Well after he shaved and got back on the bike they made him run the test over and over, frustrating him as it’s not the most pleasant experience working in the wind tunnel, so he was wondering what the issue was. Finally they called it quits and he asked the guy what the problem was. Their response was that they couldn’t believe the initial set of results, so they wanted to make sure they were valid.

He saved 15 watts when tested with shaven legs over his un-shaven legs. If you don’t train with a power meter then this might not mean anything, so as comparison he said that he saved 2-3 watts with his new helmet and wheels, 5 watts by adjusting his arm position, and 8 watts with his new kit. Shaving his legs added up to the same total as doing all that, so he was sold. The wind tunnel guys said they have seen typical savings of 7-13 watts before, again, based on the Chewbacca scale, so the hairier you are, the more the gain. It probably adds up to a bigger saving the faster you ride, so keep that in mind, but the bottom line is the savings are real.

I asked local pro-triathlete, coach, and all-around good guy Jason Smith if the pros shaved their upper bodies, seeing how they do lots of races without wetsuits. He said that the ITU guys tend to have a swimming background and were therefore used to shaving everything, armpits and all, while there’s also the desire to go “Euro” as they put it, kind of a fad to just shave it all, whether it really helps or not.

Very fast swimmers always shave and taper for swim meets, but as we swim most times in our wetsuits this is not much on an incentive. It does make your skin hyper-sensitive after you shave, so you feel every nuance of the water moving over your body, now without the information we receive as the water moves over our hairy bodies.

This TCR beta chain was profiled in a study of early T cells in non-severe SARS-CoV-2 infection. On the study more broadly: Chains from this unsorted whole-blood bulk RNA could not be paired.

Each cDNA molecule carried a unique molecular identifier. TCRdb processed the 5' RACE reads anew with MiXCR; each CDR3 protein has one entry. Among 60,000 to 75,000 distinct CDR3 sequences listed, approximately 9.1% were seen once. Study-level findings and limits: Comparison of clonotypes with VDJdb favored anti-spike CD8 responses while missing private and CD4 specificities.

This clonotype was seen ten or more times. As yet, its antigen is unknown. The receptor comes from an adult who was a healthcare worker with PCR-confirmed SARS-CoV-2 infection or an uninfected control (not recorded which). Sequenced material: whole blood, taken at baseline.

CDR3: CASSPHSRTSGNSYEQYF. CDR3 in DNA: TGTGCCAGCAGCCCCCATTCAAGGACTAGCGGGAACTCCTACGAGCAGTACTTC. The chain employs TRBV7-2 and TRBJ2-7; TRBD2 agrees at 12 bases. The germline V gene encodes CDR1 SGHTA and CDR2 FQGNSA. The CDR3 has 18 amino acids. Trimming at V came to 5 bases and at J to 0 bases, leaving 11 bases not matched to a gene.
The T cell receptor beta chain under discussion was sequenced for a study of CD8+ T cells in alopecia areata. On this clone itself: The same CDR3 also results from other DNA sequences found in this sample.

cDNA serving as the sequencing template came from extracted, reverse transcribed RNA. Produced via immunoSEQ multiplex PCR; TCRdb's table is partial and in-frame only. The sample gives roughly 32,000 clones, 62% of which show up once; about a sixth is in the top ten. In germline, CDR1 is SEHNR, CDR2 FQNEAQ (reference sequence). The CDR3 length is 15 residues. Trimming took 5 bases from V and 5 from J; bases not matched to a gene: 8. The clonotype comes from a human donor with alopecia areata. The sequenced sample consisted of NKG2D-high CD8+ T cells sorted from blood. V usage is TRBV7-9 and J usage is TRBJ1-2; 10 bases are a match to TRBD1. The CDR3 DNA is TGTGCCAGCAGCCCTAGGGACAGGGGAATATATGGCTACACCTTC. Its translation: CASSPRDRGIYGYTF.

I mentioned this to my good friend and local Chiropractor (free plug…), Dr. James Adams and he chimed in that he read that Andy Potts does not shave. So there’s a guy that regularly is the first one out of the water who doesn’t bother, but then again I have to wonder what his Chewbacca score is?

Anyway, I think you get the idea. Really hairy people will benefit from shaved legs on the bike and maybe in non-wetsuit races. For the rest of us, maybe just the thought of doing a little preventive maintenance in case we find ourselves sliding along the ground after a bike crash, or to make our masseuse happy and our massage more pleasurable is reason enough.

I know a lot of guys are still out there thinking no way man, that’s not my thing, and that’s fine too. But if you find yourself racing at or near the top of your age group and are looking to move up, check out the legs of the people up on the podium and do your own survey; I think you’ll be surprised to see a lot more clean shaven legs than you expected. Nothing like a little peer pressure to make you change your tune, no?

Another local friend and good guy living and training up in Santa Ynez Valley, Correy Evans, passed along this link to a YouTube link with the guys from Specialized Bicycles in the wind tunnel talking about hairy legs and shaving: Thanks Correy!